When I first decided to attempt at writing for the public, I decided that I would not write about politics. This decision was made because I don’t like the lack of civil discourse among our members of parliament and other politicians and the fact that I am simply not interested.
Yet, Malaysia had a big week last week that centred on politicians, and somehow I cannot stick my head in the sand any longer.
We saw one being sent to prison, one returned to God Almighty, accompanied by a deep sense of sadness and loss among his family, supporters, friends and foes alike; and one, choosing to clearly disrespect the late arwah by bringing in politics in his condolence speech.
I do wonder sometimes if most Malaysians have lost the sense of courtesy and respect, for some of us clearly do not have empathy.
But I am also a very stubborn woman and I will not waver too much from what I have decided.
Personally, I also spent the weekend playing host to a carnival attended by a minister, thus I feel compelled to write about Malaysians and our need for a hero. Because, politicians become our elected members of parliament through our votes, thus automatically assuming the title of leaders; subsequently expected to put on a cape and save us all from our daily misery.
The carnival I was a part of was a fundraising effort for my alma mater, Tunku Kurshiah College (TKC). When I first stepped through the gates 19 years ago, I was told by seniors to leave any titles I was born with (I have none) and other privilege I may have due to who my parents are or might have been at the gates.
My five years there have groomed me, taught me, and made me – I have a long line of inspiring seniors and super–seniors who far from being the articulate trophy wives we were supposed to be, as per our history originally as Malay Girls College (MGC), became their own leaders instead.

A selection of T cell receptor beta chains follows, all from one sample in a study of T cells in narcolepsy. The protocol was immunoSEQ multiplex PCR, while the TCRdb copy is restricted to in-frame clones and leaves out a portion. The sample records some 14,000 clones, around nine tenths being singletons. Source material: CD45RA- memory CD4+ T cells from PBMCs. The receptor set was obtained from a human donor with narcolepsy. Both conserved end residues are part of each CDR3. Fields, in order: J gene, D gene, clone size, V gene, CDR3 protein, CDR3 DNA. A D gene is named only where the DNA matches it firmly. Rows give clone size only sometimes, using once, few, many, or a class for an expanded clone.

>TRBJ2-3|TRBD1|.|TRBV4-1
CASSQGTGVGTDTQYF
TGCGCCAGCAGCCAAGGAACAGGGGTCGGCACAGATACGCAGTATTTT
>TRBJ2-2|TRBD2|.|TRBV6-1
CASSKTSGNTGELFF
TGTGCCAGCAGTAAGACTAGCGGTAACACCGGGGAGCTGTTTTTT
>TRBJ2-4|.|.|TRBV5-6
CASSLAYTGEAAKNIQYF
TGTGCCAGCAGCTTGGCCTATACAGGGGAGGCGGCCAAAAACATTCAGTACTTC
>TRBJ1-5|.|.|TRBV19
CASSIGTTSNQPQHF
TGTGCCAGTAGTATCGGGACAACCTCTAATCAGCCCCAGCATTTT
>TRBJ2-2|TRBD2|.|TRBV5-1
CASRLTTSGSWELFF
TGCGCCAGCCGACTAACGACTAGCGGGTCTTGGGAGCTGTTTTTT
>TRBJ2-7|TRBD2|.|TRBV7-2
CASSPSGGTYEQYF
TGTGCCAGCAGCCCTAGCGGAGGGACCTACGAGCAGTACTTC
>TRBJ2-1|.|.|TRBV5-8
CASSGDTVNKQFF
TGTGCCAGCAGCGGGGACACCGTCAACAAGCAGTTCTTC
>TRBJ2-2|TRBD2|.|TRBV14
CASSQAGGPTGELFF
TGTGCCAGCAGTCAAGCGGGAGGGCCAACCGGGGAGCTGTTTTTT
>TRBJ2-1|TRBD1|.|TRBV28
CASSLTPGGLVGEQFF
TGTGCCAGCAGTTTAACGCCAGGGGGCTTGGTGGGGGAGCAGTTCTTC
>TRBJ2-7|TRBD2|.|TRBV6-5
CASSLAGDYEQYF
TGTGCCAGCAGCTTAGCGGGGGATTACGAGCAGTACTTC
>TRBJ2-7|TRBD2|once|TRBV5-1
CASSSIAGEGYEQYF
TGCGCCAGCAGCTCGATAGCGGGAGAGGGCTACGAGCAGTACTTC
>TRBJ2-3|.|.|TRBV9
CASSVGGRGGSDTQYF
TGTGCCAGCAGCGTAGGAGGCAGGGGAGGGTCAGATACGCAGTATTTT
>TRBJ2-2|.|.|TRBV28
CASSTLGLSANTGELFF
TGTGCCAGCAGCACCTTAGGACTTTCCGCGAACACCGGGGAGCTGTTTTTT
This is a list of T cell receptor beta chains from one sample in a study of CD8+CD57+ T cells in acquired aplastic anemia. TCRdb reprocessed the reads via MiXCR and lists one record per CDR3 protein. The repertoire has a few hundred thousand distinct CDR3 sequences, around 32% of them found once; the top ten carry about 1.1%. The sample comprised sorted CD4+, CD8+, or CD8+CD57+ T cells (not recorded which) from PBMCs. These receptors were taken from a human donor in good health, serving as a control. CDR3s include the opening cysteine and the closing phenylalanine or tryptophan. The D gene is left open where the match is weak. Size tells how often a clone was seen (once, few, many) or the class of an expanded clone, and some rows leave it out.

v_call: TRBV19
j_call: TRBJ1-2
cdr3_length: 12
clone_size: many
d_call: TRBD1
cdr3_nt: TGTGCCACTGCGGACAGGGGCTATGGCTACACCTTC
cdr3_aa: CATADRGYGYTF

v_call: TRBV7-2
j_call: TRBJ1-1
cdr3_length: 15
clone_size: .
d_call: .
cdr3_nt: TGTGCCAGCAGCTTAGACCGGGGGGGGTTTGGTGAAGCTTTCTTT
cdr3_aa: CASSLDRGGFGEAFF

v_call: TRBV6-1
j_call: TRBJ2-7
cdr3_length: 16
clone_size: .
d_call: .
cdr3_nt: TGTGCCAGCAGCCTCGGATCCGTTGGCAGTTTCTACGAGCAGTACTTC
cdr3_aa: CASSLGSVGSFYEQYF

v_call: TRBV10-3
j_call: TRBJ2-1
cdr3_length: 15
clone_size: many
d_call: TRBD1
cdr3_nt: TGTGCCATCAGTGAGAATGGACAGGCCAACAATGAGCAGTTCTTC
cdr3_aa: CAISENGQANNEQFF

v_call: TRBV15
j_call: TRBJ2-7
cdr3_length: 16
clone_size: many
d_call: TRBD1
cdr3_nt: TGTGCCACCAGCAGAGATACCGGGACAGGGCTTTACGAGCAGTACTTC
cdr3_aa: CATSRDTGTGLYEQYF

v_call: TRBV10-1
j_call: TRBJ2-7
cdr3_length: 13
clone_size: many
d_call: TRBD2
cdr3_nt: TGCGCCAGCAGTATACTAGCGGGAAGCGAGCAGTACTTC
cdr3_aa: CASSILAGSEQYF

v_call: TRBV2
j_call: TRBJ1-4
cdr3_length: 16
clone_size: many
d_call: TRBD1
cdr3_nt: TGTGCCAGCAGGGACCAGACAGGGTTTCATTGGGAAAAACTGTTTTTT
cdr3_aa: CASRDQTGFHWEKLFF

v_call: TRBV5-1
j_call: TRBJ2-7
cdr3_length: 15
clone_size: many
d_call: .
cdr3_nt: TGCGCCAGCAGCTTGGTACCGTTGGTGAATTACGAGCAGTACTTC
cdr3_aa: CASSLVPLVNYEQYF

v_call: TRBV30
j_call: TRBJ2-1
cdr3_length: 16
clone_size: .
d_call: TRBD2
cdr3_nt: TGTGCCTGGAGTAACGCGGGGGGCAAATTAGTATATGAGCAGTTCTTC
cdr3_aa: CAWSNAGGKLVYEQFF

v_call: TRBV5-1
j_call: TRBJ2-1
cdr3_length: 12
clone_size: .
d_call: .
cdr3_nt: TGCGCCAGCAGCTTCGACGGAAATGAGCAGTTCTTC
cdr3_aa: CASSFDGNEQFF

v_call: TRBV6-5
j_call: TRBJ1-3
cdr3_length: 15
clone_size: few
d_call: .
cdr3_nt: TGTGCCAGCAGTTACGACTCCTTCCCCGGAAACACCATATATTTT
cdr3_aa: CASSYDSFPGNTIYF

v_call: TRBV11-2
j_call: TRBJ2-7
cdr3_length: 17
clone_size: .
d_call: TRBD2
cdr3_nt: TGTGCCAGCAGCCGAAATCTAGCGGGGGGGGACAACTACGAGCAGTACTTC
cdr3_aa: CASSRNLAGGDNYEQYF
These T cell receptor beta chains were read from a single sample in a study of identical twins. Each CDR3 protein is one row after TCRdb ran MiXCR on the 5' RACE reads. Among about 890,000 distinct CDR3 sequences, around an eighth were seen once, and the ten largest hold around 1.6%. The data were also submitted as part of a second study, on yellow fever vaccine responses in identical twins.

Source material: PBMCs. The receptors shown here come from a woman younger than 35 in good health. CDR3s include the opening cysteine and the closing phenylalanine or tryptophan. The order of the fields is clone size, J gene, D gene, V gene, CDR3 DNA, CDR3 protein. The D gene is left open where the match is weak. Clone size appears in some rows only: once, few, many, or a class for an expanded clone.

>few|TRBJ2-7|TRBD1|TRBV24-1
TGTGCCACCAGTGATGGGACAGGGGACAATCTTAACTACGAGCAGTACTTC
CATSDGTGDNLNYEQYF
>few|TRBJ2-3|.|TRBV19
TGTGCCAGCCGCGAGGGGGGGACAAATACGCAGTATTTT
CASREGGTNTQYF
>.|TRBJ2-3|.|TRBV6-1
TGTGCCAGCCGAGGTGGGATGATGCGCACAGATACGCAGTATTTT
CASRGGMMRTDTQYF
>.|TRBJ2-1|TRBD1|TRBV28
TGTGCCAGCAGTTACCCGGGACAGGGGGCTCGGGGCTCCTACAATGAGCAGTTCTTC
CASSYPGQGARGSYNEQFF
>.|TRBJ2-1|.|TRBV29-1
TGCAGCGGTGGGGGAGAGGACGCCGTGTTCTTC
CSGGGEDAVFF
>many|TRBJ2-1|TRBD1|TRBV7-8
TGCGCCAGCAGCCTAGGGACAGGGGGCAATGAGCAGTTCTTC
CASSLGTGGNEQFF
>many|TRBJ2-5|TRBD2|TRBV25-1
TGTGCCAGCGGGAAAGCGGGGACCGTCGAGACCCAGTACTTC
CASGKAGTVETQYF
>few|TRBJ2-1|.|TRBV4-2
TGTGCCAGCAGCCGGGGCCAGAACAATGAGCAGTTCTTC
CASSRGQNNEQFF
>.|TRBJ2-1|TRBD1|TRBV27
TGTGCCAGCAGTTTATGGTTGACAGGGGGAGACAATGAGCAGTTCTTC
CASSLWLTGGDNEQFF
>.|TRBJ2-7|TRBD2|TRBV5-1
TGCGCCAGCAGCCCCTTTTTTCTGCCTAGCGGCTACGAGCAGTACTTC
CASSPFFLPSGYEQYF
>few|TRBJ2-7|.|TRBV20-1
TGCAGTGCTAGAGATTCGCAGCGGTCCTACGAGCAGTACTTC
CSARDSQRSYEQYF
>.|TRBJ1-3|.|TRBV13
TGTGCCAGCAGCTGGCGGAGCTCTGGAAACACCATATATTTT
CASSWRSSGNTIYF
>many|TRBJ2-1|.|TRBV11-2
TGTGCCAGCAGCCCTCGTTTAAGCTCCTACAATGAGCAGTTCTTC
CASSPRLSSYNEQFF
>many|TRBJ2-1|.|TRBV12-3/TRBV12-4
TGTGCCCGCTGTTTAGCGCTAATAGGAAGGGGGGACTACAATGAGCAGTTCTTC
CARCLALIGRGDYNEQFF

TKC girls can be found in many leadership positions both nationally and internationally – and I have to admit many of us juniors do feel like the high-heeled shoes to fill are enormous, but as TKC girls, nothing is ever impossible.
Thus when the school was told to move to Bandar Enstek in 2012, we raised and signed petitions to keep the school where it was in Seremban and to keep the school name, TKC, as our own.
We did not win the former battle and what subsequently happened was the current girls were moved into sub-par facilities and has yet to have a Sports Day in their current school grounds due to shoddy work and construction of the field.
When this was first brought to the attention of the alumni, there were suggestions that we bring this up with the people in charge and get those responsible to pay their dues. But there were no action taken and typically, we attempted to raise the funds ourselves.
We want to give our school back their school field and sports facilities; so we organised a carnival to raise such funds graced by the presence of Datin Paduka Seri Rosmah Mansor, the patron for the TKC Walk-a-Run Carnival and an alumni of the school herself, and the Minister of Youth and Sports, Khairy Jamaluddin.
In short, we became our own heroes instead of waiting for one.
Watching Khairy from the side lines on Sunday, I think there is a fine tightrope between popularity and hero–worship that each politician has to carefully walk on.
Yet, the fact remains that we as the rakyat cannot simply depend fully on our heroes to save us – we must put in the hard work and effort to create the foundation on which our leaders can lead us.
If we want to vote for an intelligent leader, we must first be intelligent in choosing a leader ourselves. I still believe that civil discourse and engagement of the civil society will benefit our country as a whole and for that – we must all contribute our efforts and not merely be sheep.
I do not discount the fact that leaders must also have enough charisma and leadership qualities; and of course, the courage to bravely stand up and be counted. But I also think that we create our leaders, our heroes, based on who we are. If we are a progressive society, then we will have progressive leaders.
Perhaps the answer to Tina Turner’s "I need a hero" opening lyric “where have all the good men (and women) gone?” is simply for us all to become a hero ourselves. – Malaysian Insider February 18, 2015.
Lyana Khairuddin is a scientist who works with HIV and HPV, an educator with a local public university, and a lover of life. She switches from lab coats to running skirts effortlessly, and does most of her thinking while pounding pavements.